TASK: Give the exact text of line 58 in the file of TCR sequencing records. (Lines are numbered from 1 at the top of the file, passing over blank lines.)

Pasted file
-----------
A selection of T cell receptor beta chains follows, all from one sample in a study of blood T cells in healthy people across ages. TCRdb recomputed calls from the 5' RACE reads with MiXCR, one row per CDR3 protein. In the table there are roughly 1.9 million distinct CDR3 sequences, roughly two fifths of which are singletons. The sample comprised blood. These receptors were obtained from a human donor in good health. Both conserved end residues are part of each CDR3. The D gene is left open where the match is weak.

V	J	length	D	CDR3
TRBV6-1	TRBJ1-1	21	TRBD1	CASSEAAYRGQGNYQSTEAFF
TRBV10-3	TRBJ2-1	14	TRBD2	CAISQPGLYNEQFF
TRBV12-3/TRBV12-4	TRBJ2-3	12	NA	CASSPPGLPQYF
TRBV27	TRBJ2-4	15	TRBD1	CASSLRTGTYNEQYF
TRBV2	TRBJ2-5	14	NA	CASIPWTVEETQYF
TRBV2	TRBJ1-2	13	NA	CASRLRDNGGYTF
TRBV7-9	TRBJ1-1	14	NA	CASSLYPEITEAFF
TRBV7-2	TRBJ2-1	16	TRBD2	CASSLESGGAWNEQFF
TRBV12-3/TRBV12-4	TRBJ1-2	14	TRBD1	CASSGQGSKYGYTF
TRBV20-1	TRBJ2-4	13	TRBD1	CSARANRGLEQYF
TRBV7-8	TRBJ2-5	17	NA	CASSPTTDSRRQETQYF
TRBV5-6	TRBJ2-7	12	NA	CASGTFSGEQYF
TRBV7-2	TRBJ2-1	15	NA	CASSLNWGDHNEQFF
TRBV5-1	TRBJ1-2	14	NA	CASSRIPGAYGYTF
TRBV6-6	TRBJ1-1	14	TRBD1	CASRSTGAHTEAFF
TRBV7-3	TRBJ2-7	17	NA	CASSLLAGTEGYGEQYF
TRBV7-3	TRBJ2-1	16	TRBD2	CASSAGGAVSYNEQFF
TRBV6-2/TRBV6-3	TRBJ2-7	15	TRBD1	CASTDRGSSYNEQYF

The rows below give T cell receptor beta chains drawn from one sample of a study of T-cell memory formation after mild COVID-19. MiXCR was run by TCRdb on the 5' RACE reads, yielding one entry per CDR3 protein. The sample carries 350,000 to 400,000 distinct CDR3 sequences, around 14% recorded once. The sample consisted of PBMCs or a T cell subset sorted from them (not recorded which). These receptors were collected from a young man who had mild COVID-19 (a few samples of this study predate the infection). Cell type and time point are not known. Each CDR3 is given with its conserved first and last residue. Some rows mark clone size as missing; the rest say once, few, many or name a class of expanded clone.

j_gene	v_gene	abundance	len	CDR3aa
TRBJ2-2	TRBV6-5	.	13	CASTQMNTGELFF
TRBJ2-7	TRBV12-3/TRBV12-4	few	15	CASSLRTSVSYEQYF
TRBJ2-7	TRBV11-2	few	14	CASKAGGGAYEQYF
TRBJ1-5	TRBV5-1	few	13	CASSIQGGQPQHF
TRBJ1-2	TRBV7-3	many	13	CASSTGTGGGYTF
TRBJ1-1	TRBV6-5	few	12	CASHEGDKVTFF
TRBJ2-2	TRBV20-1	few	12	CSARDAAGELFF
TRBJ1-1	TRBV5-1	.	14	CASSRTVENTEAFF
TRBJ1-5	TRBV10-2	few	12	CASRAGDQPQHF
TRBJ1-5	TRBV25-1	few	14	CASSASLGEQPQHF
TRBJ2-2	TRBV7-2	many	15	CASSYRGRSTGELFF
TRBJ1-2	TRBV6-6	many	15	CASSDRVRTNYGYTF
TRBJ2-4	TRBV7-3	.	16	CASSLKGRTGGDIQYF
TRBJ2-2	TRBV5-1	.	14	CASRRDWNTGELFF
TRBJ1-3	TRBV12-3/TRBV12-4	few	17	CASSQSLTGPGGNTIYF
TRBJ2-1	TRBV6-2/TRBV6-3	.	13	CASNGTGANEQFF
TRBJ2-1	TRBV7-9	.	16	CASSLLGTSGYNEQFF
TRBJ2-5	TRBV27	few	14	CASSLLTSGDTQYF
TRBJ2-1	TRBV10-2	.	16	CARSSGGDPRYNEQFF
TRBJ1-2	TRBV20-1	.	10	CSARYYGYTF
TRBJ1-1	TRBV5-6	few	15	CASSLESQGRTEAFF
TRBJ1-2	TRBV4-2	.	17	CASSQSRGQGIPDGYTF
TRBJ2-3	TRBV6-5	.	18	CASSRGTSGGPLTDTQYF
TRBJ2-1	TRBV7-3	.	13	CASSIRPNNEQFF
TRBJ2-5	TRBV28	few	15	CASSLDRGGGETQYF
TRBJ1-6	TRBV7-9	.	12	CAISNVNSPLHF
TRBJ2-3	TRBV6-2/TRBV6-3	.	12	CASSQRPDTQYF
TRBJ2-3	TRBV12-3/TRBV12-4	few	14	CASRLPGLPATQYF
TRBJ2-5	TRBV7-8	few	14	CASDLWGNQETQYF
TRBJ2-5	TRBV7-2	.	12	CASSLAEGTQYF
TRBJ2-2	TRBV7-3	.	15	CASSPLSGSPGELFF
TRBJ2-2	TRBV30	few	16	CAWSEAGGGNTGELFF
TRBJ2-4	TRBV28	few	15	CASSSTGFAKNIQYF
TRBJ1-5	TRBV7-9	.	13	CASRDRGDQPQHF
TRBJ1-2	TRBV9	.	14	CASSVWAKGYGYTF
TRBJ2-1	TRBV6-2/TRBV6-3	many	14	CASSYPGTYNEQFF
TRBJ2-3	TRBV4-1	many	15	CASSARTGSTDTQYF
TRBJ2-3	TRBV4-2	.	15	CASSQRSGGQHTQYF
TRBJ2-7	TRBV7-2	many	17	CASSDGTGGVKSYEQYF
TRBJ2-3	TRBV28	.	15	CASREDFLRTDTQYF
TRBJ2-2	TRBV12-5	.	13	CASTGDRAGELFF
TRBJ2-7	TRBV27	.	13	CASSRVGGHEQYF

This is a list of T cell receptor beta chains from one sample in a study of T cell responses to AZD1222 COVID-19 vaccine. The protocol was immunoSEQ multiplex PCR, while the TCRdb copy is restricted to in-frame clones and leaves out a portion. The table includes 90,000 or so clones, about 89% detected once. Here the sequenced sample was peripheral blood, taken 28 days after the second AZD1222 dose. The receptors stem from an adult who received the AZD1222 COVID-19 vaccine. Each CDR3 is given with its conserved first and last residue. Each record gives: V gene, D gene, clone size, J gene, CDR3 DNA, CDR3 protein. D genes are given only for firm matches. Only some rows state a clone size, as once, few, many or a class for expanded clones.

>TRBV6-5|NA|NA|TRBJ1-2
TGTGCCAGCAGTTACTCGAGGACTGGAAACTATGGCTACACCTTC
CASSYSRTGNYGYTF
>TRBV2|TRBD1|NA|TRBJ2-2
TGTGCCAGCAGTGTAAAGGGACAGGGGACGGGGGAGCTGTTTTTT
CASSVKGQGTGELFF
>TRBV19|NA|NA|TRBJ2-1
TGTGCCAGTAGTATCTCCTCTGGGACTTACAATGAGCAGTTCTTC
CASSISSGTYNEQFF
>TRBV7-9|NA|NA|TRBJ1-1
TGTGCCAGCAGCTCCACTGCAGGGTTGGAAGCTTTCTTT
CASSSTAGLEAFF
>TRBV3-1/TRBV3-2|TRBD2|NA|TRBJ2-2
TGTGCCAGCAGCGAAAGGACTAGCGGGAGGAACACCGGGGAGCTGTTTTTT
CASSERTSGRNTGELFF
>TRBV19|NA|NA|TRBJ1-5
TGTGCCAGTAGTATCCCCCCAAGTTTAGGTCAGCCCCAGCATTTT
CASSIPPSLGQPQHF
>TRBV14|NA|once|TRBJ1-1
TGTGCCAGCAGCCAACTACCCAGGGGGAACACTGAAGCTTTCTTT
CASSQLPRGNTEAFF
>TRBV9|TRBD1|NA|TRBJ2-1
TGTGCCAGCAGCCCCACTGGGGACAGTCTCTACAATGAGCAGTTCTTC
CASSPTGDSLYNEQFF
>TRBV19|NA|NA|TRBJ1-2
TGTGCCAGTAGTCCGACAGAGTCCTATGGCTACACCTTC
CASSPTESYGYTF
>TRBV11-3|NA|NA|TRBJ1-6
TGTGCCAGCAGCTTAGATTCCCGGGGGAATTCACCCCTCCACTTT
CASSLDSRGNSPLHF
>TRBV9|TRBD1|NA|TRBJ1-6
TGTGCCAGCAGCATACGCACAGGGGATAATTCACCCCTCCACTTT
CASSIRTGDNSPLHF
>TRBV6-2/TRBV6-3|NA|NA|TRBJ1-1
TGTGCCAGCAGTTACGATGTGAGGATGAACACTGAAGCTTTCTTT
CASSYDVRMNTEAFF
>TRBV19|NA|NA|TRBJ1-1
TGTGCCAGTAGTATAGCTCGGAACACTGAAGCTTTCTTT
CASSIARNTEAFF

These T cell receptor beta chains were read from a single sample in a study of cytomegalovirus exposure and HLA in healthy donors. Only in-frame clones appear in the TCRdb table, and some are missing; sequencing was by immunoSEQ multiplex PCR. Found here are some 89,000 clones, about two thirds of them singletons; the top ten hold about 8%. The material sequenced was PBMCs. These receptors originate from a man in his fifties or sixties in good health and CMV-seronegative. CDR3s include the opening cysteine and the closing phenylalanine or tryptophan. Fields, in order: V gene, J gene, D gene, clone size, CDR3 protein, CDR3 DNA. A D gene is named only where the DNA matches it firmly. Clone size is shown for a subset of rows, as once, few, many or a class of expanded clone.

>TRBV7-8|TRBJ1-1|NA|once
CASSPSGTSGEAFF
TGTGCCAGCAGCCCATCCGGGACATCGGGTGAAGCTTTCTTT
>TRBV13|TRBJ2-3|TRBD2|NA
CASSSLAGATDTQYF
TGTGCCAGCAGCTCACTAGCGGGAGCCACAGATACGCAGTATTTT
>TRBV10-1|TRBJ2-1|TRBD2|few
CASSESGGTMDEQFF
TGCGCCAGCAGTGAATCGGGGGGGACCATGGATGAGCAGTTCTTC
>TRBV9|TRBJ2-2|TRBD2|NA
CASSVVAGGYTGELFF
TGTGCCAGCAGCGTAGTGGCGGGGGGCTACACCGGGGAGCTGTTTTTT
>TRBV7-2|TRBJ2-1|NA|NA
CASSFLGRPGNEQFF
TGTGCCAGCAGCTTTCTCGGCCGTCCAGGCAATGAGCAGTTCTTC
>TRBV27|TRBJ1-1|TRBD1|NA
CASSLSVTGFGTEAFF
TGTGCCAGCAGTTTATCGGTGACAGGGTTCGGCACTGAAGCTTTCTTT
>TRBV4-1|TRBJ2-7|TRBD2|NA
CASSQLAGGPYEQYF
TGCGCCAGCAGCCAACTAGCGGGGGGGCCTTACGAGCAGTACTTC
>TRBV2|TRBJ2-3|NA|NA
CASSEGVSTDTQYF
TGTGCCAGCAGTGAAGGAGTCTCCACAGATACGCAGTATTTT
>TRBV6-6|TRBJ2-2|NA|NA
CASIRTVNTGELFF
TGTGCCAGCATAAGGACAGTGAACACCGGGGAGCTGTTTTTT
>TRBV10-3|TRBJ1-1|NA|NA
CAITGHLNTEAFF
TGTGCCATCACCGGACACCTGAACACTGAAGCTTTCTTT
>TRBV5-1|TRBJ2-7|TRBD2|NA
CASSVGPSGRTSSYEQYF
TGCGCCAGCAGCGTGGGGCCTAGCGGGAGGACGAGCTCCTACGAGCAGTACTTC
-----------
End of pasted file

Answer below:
TRBJ2-1	TRBV6-2/TRBV6-3	many	14	CASSYPGTYNEQFF